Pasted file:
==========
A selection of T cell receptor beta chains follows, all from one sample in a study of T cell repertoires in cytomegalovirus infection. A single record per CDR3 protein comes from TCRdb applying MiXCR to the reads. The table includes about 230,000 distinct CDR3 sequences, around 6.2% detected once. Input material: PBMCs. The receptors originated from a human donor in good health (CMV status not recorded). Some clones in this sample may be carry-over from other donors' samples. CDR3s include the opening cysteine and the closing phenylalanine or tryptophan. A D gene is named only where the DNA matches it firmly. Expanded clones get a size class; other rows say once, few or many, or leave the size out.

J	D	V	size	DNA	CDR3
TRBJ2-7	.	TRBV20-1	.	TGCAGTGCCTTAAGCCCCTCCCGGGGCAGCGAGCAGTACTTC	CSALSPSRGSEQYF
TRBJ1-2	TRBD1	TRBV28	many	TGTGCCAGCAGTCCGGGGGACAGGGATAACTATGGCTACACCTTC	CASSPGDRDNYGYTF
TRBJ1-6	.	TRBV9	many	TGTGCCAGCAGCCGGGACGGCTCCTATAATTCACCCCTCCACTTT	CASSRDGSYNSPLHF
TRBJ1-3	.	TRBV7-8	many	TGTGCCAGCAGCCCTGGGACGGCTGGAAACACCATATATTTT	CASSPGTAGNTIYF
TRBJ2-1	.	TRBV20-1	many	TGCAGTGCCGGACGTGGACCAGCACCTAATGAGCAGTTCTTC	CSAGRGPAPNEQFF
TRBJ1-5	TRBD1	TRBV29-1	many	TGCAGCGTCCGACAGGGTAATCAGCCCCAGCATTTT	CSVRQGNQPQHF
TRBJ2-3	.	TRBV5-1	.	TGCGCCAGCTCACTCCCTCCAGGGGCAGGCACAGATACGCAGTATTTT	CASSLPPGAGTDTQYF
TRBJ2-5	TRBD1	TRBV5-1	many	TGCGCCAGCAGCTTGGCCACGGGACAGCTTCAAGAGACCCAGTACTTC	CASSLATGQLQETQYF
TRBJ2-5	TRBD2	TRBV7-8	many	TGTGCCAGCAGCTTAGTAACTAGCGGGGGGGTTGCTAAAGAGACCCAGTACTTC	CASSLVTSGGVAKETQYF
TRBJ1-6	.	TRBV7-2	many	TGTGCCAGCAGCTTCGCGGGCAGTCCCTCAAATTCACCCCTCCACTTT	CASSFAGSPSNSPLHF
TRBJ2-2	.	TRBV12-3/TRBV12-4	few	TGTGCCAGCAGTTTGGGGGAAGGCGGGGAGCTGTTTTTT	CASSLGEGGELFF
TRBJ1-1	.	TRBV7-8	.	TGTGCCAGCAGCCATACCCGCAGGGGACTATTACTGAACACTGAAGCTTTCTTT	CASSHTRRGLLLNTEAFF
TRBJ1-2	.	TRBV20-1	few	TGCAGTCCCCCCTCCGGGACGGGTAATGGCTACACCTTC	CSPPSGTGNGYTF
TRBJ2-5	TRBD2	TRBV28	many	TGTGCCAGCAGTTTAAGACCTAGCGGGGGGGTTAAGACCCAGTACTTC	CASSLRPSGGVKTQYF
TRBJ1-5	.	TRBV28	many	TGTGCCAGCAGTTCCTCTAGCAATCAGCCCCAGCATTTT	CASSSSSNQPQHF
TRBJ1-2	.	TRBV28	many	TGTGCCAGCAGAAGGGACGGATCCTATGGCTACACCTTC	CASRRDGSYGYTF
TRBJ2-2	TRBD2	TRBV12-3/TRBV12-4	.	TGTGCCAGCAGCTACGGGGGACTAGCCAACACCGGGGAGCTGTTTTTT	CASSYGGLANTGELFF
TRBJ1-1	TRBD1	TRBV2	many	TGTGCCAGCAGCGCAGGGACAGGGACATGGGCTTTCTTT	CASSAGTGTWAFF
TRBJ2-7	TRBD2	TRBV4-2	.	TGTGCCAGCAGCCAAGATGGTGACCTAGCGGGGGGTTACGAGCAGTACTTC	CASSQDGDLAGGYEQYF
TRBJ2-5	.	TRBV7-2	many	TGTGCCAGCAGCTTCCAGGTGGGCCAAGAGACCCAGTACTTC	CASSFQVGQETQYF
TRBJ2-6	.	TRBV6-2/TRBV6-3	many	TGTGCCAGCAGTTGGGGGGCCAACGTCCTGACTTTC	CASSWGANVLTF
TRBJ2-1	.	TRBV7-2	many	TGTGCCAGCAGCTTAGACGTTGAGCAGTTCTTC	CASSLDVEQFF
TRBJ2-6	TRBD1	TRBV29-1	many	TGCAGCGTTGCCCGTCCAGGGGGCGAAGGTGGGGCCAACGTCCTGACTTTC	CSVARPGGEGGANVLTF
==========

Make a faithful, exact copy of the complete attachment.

A selection of T cell receptor beta chains follows, all from one sample in a study of T cell repertoires in cytomegalovirus infection. A single record per CDR3 protein comes from TCRdb applying MiXCR to the reads. The table includes about 230,000 distinct CDR3 sequences, around 6.2% detected once. Input material: PBMCs. The receptors originated from a human donor in good health (CMV status not recorded). Some clones in this sample may be carry-over from other donors' samples. CDR3s include the opening cysteine and the closing phenylalanine or tryptophan. A D gene is named only where the DNA matches it firmly. Expanded clones get a size class; other rows say once, few or many, or leave the size out.

J	D	V	size	DNA	CDR3
TRBJ2-7	.	TRBV20-1	.	TGCAGTGCCTTAAGCCCCTCCCGGGGCAGCGAGCAGTACTTC	CSALSPSRGSEQYF
TRBJ1-2	TRBD1	TRBV28	many	TGTGCCAGCAGTCCGGGGGACAGGGATAACTATGGCTACACCTTC	CASSPGDRDNYGYTF
TRBJ1-6	.	TRBV9	many	TGTGCCAGCAGCCGGGACGGCTCCTATAATTCACCCCTCCACTTT	CASSRDGSYNSPLHF
TRBJ1-3	.	TRBV7-8	many	TGTGCCAGCAGCCCTGGGACGGCTGGAAACACCATATATTTT	CASSPGTAGNTIYF
TRBJ2-1	.	TRBV20-1	many	TGCAGTGCCGGACGTGGACCAGCACCTAATGAGCAGTTCTTC	CSAGRGPAPNEQFF
TRBJ1-5	TRBD1	TRBV29-1	many	TGCAGCGTCCGACAGGGTAATCAGCCCCAGCATTTT	CSVRQGNQPQHF
TRBJ2-3	.	TRBV5-1	.	TGCGCCAGCTCACTCCCTCCAGGGGCAGGCACAGATACGCAGTATTTT	CASSLPPGAGTDTQYF
TRBJ2-5	TRBD1	TRBV5-1	many	TGCGCCAGCAGCTTGGCCACGGGACAGCTTCAAGAGACCCAGTACTTC	CASSLATGQLQETQYF
TRBJ2-5	TRBD2	TRBV7-8	many	TGTGCCAGCAGCTTAGTAACTAGCGGGGGGGTTGCTAAAGAGACCCAGTACTTC	CASSLVTSGGVAKETQYF
TRBJ1-6	.	TRBV7-2	many	TGTGCCAGCAGCTTCGCGGGCAGTCCCTCAAATTCACCCCTCCACTTT	CASSFAGSPSNSPLHF
TRBJ2-2	.	TRBV12-3/TRBV12-4	few	TGTGCCAGCAGTTTGGGGGAAGGCGGGGAGCTGTTTTTT	CASSLGEGGELFF
TRBJ1-1	.	TRBV7-8	.	TGTGCCAGCAGCCATACCCGCAGGGGACTATTACTGAACACTGAAGCTTTCTTT	CASSHTRRGLLLNTEAFF
TRBJ1-2	.	TRBV20-1	few	TGCAGTCCCCCCTCCGGGACGGGTAATGGCTACACCTTC	CSPPSGTGNGYTF
TRBJ2-5	TRBD2	TRBV28	many	TGTGCCAGCAGTTTAAGACCTAGCGGGGGGGTTAAGACCCAGTACTTC	CASSLRPSGGVKTQYF
TRBJ1-5	.	TRBV28	many	TGTGCCAGCAGTTCCTCTAGCAATCAGCCCCAGCATTTT	CASSSSSNQPQHF
TRBJ1-2	.	TRBV28	many	TGTGCCAGCAGAAGGGACGGATCCTATGGCTACACCTTC	CASRRDGSYGYTF
TRBJ2-2	TRBD2	TRBV12-3/TRBV12-4	.	TGTGCCAGCAGCTACGGGGGACTAGCCAACACCGGGGAGCTGTTTTTT	CASSYGGLANTGELFF
TRBJ1-1	TRBD1	TRBV2	many	TGTGCCAGCAGCGCAGGGACAGGGACATGGGCTTTCTTT	CASSAGTGTWAFF
TRBJ2-7	TRBD2	TRBV4-2	.	TGTGCCAGCAGCCAAGATGGTGACCTAGCGGGGGGTTACGAGCAGTACTTC	CASSQDGDLAGGYEQYF
TRBJ2-5	.	TRBV7-2	many	TGTGCCAGCAGCTTCCAGGTGGGCCAAGAGACCCAGTACTTC	CASSFQVGQETQYF
TRBJ2-6	.	TRBV6-2/TRBV6-3	many	TGTGCCAGCAGTTGGGGGGCCAACGTCCTGACTTTC	CASSWGANVLTF
TRBJ2-1	.	TRBV7-2	many	TGTGCCAGCAGCTTAGACGTTGAGCAGTTCTTC	CASSLDVEQFF
TRBJ2-6	TRBD1	TRBV29-1	many	TGCAGCGTTGCCCGTCCAGGGGGCGAAGGTGGGGCCAACGTCCTGACTTTC	CSVARPGGEGGANVLTF